Habitudes Program Builds Leadership and Character


Fiza Nadeem, Staff Writer

In the fall of 2019, Armuchee High School began a character education and leadership program called Habitudes. It is an online format from motivational speaker Tim Elmore. Every month on Wednesdays students have Habitudes, which takes about 30 minutes to teach. 

The first Habitude was on August 14th, 2019, and it was about an Iceberg, which represents leadership. The 10% above the water is skill, whereas the 90% below the water is character. Students were encouraged to develop strong character so that they can become strong leaders. Some students in AHS liked Habitudes, but some did not. “I like Habitudes because I feel that it gives students a break from classes,” said Gavin Outler, sophomore. Gavin liked the habitude The Starving Baker. “It reminded me of the importance of putting myself first so that I can then help others,” said Gavin. Habitudes teaches students that in order to be successful or progress in maturity, students have to develop character as well as knowledge. High School is an opportunity to teach more than just what is in a textbook or state standards. Because students are young and influential people, teachers help them to better morals as they become adults.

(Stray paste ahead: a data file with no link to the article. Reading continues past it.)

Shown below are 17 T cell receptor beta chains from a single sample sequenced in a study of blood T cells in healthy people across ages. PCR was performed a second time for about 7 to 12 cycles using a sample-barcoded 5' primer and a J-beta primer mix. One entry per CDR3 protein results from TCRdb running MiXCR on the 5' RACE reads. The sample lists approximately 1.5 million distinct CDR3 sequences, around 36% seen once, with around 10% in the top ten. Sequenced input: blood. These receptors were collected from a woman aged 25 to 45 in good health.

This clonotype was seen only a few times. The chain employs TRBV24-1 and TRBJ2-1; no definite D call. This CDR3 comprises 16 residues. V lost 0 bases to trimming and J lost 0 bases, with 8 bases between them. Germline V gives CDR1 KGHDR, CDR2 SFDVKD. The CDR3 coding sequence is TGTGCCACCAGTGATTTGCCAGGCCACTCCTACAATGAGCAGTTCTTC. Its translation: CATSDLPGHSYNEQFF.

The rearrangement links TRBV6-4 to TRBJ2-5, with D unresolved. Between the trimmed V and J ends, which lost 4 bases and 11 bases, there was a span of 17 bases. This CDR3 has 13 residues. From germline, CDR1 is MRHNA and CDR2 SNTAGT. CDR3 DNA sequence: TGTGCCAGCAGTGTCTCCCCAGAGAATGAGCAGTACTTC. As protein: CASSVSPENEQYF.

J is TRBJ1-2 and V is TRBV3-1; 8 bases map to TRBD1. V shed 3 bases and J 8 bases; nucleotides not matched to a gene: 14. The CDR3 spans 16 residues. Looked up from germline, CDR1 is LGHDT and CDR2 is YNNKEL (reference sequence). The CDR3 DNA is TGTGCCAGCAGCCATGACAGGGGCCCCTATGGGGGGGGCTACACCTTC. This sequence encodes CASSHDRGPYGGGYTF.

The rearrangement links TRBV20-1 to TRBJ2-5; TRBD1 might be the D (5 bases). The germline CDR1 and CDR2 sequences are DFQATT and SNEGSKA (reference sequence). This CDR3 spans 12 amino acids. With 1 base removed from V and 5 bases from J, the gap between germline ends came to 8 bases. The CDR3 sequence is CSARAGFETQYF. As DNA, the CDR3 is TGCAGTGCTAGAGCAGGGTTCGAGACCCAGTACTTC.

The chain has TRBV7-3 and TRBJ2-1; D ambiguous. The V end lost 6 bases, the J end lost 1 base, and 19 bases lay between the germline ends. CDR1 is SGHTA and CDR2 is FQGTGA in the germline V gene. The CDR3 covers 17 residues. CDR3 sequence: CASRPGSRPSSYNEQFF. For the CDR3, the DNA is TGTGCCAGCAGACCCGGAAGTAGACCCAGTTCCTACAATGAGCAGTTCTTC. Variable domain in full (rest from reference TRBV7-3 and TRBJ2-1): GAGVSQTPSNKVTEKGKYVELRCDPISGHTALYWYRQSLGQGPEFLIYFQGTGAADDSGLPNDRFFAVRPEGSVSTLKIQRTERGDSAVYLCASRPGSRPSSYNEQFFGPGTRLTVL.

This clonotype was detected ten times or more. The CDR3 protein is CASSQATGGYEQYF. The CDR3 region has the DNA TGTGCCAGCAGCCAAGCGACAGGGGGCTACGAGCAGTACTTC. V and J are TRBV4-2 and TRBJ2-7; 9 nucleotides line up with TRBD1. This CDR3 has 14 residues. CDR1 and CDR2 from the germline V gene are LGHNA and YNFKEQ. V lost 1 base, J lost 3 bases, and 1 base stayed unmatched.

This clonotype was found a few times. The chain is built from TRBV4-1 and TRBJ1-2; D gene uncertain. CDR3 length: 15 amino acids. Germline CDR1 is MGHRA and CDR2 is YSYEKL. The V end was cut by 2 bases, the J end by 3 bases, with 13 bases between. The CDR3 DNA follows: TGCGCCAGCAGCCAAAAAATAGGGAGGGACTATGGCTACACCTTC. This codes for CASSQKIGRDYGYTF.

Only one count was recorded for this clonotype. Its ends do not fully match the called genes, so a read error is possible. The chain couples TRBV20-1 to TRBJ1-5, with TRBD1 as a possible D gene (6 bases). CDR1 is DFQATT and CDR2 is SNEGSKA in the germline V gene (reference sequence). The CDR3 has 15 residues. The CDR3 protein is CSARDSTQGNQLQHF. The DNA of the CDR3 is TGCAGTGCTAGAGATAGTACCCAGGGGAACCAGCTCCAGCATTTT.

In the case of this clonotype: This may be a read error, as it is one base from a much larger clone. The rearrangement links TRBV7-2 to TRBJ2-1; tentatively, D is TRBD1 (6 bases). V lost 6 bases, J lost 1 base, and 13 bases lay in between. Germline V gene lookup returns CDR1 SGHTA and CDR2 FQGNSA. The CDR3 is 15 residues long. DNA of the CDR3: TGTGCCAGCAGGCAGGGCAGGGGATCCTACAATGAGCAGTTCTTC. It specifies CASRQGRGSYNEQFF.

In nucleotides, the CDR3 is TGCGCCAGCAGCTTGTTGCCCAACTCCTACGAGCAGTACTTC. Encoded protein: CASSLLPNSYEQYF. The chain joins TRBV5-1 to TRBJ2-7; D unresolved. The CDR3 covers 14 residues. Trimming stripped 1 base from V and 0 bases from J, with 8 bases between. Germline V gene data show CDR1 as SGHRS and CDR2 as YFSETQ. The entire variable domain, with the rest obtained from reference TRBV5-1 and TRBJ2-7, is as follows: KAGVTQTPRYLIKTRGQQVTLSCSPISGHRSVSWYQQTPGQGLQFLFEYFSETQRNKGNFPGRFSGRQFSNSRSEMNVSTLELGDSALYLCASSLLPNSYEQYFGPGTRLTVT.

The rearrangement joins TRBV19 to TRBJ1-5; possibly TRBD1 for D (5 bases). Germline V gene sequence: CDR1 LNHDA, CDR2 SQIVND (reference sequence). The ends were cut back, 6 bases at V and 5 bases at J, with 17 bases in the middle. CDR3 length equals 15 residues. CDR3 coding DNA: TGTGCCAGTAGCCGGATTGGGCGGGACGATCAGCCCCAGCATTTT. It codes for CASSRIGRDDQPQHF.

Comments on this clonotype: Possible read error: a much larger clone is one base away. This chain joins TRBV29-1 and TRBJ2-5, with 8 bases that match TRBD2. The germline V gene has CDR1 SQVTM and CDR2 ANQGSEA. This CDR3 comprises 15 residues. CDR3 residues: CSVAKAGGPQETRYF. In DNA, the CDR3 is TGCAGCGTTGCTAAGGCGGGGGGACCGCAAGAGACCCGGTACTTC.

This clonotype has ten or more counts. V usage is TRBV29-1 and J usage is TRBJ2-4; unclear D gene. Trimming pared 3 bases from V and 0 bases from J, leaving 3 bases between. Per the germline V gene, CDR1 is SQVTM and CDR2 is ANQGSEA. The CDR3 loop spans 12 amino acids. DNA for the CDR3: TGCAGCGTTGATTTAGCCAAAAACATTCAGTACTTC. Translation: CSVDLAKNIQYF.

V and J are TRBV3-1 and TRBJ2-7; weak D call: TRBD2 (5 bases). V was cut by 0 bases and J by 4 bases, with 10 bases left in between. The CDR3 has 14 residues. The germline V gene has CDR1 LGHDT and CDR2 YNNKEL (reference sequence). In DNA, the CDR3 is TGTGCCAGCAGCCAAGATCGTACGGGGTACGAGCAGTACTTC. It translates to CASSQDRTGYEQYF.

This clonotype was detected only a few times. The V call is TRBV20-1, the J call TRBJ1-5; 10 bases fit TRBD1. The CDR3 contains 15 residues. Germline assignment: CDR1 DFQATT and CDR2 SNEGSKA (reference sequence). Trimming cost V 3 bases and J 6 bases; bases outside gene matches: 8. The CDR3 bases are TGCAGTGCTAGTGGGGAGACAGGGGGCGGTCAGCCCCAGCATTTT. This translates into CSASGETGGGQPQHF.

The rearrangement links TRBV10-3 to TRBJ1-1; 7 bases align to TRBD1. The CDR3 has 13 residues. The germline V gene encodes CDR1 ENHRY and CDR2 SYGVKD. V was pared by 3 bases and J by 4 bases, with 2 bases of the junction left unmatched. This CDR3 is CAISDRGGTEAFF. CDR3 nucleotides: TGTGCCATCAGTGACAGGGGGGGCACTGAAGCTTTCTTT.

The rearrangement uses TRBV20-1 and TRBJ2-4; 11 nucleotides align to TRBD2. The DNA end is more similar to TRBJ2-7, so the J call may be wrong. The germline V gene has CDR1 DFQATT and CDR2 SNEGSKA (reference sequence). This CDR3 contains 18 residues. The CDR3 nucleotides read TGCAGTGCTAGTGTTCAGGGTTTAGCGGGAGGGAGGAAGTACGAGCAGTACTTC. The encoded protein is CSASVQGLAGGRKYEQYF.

Habitudes can be motivational if students take them seriously, because they get out what they put in, meaning if students take the time to listen and understand them, they can benefit from them. “Habitudes teach a variety of lessons about character, but are centered around leadership and self-reflection,” affirmed Matthew Campbell, freshmen. Davis Yeargan, Junior, said, “Habitudes are a good way for students to learn the keys to being successful in their future lives.” Habitudes use relatable stories and videos, and transfer it in their own lives. Davis liked the Habitude about the thermometer and thermostat, and he uses it a lot in his life. “I am a junior on the soccer team, and a lot of new people may look up to me or at least to all the juniors and seniors, and I have to keep a good example for the others so that way if they reflect my behavior; it’s positive and not negative,” stated Davis. Brindley Richey, senior, has applied the lesson about pop quizzes to her real life. “I know that I am not always prepared for any situation that might happen, but I can work on developing my character so that I have to face uncertain circumstances,” Brindley said. The program will continue each school year with new lessons for each grade level.